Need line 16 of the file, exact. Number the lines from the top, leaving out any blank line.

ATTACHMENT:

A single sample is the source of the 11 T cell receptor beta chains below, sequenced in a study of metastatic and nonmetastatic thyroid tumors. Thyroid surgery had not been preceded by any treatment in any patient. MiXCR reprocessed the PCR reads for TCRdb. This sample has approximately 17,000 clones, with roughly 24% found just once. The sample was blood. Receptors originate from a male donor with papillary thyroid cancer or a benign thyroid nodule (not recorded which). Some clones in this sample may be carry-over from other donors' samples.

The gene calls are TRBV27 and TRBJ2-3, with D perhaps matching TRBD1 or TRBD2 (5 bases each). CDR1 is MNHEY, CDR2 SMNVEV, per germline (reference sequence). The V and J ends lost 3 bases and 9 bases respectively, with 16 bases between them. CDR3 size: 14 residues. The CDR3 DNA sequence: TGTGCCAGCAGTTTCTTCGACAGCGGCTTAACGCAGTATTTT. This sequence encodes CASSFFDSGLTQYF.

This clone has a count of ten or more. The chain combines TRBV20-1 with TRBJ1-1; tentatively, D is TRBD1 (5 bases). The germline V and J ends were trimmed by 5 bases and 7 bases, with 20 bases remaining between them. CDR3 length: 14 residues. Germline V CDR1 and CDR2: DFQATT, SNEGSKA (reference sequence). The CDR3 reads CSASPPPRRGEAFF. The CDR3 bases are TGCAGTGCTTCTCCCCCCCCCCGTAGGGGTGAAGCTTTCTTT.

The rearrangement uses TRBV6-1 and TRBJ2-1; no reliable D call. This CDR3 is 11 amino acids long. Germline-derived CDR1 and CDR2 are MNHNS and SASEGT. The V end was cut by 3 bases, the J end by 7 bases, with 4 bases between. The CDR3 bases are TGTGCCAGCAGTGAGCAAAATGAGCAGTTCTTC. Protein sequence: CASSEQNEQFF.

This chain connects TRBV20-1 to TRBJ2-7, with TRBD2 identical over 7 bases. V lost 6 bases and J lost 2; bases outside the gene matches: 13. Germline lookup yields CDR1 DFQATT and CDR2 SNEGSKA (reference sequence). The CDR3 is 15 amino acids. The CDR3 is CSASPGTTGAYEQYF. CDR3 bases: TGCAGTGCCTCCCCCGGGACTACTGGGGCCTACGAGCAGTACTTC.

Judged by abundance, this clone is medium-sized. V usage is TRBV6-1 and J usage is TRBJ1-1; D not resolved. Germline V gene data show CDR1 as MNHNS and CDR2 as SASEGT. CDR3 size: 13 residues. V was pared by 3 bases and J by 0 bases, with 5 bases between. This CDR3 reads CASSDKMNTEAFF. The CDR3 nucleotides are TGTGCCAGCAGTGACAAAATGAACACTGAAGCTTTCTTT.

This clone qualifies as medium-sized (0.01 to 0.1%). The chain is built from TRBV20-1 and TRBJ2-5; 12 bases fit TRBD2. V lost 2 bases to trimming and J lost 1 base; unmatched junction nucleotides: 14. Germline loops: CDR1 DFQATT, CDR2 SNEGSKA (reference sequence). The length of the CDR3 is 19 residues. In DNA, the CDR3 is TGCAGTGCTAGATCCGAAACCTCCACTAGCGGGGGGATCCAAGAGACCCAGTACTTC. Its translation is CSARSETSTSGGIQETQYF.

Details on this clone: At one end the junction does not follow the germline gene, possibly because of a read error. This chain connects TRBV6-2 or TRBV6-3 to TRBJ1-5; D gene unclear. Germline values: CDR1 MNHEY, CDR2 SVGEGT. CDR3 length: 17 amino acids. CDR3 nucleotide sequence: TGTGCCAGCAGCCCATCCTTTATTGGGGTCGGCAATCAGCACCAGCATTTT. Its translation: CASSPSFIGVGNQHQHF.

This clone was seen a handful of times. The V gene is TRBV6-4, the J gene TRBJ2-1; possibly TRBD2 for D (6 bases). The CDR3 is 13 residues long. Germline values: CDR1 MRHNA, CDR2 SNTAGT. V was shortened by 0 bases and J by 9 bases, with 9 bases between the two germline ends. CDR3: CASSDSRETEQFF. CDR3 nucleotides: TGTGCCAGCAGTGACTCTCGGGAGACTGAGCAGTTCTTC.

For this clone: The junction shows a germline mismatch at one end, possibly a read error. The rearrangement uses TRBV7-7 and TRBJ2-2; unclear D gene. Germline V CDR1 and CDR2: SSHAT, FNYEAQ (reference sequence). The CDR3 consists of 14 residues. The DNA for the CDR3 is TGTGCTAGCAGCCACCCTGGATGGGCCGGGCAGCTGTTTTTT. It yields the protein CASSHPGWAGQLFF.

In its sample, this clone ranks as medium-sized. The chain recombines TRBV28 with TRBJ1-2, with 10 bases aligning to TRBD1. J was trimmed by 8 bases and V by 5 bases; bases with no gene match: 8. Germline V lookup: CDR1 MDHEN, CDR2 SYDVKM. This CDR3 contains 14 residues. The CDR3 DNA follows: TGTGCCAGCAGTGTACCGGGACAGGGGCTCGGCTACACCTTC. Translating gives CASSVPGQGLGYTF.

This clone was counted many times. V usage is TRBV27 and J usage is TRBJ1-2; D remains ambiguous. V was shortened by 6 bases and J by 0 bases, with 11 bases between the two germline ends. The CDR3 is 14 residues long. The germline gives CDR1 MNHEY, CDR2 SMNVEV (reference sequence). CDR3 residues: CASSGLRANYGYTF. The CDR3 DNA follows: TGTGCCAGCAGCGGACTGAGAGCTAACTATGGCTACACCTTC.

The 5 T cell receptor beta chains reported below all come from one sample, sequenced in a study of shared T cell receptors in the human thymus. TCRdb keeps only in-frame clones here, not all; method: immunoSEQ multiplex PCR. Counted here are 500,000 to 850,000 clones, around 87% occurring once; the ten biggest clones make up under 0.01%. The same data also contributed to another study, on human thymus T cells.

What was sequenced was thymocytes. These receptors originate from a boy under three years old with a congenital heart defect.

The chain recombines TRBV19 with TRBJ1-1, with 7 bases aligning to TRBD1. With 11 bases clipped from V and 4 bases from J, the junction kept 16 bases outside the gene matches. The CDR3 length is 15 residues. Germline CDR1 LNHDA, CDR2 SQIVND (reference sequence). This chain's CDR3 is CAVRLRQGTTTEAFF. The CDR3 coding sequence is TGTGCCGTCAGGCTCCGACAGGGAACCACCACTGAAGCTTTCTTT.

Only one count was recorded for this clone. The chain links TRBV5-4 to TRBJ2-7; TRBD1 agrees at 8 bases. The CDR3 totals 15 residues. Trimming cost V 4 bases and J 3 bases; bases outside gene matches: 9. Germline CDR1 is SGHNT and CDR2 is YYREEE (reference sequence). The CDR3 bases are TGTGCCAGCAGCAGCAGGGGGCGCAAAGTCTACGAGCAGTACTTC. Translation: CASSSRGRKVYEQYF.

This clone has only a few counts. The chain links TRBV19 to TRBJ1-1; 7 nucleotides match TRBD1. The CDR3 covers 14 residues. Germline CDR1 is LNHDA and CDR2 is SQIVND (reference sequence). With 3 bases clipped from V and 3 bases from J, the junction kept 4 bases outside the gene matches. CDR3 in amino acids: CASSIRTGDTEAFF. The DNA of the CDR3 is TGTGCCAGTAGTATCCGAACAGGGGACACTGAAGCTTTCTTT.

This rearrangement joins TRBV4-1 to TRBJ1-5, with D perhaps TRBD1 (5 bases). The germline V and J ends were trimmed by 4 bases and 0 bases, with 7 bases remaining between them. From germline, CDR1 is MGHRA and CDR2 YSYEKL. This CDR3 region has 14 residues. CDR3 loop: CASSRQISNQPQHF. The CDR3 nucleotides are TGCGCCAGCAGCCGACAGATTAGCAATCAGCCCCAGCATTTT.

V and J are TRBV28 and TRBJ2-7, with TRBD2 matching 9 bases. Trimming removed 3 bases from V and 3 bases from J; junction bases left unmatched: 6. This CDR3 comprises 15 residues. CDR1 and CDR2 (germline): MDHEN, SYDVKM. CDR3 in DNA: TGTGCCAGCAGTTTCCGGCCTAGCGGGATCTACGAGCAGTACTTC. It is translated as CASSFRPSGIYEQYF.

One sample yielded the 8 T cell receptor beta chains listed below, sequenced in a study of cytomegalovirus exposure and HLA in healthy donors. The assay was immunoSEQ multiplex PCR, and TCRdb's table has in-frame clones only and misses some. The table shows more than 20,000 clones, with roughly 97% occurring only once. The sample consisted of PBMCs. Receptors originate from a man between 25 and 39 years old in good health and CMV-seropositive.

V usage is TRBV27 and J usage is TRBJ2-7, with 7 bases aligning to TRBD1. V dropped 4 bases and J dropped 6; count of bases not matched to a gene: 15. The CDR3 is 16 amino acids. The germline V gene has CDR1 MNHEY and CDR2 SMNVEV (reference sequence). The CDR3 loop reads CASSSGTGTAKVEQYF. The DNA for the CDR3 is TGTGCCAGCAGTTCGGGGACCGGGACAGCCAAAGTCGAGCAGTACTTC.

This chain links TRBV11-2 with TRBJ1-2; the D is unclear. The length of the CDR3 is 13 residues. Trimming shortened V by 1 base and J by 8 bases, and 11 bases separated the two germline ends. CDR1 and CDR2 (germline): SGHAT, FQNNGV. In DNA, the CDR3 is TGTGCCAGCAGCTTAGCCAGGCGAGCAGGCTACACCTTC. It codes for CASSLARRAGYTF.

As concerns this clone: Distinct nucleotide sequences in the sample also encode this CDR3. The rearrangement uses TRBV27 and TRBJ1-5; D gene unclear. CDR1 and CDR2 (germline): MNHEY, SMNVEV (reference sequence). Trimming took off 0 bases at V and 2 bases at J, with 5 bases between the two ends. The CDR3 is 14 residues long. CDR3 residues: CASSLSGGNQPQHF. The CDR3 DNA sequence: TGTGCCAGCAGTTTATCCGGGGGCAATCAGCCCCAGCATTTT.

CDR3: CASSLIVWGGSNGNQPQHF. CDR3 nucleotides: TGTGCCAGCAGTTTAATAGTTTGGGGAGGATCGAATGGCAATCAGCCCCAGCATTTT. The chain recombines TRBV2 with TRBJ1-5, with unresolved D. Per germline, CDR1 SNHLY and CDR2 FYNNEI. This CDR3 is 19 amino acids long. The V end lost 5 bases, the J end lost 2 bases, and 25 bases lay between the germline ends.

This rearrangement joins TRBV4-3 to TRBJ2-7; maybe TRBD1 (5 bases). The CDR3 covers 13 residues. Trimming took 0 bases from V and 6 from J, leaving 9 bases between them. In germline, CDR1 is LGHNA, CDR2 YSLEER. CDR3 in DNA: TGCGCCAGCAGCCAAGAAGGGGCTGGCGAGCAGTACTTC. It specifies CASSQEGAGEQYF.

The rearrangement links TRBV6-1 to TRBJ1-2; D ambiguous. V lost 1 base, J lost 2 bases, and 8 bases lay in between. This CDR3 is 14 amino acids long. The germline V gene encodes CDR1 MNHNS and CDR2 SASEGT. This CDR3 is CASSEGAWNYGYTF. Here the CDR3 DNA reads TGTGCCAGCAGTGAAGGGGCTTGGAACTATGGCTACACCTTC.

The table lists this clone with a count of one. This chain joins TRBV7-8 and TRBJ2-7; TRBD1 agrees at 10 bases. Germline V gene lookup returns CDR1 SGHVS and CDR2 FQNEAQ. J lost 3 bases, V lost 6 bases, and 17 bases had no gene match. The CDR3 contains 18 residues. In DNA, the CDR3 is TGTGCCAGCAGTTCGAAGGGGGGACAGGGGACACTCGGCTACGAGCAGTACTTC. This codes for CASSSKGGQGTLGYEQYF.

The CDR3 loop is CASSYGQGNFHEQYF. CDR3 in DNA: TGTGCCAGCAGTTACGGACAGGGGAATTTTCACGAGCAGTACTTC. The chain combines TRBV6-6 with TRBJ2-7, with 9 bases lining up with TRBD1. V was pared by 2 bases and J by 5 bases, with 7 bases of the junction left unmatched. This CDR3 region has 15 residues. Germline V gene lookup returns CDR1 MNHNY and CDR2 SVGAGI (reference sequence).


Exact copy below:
Only one count was recorded for this clone. The chain links TRBV5-4 to TRBJ2-7; TRBD1 agrees at 8 bases. The CDR3 totals 15 residues. Trimming cost V 4 bases and J 3 bases; bases outside gene matches: 9. Germline CDR1 is SGHNT and CDR2 is YYREEE (reference sequence). The CDR3 bases are TGTGCCAGCAGCAGCAGGGGGCGCAAAGTCTACGAGCAGTACTTC. Translation: CASSSRGRKVYEQYF.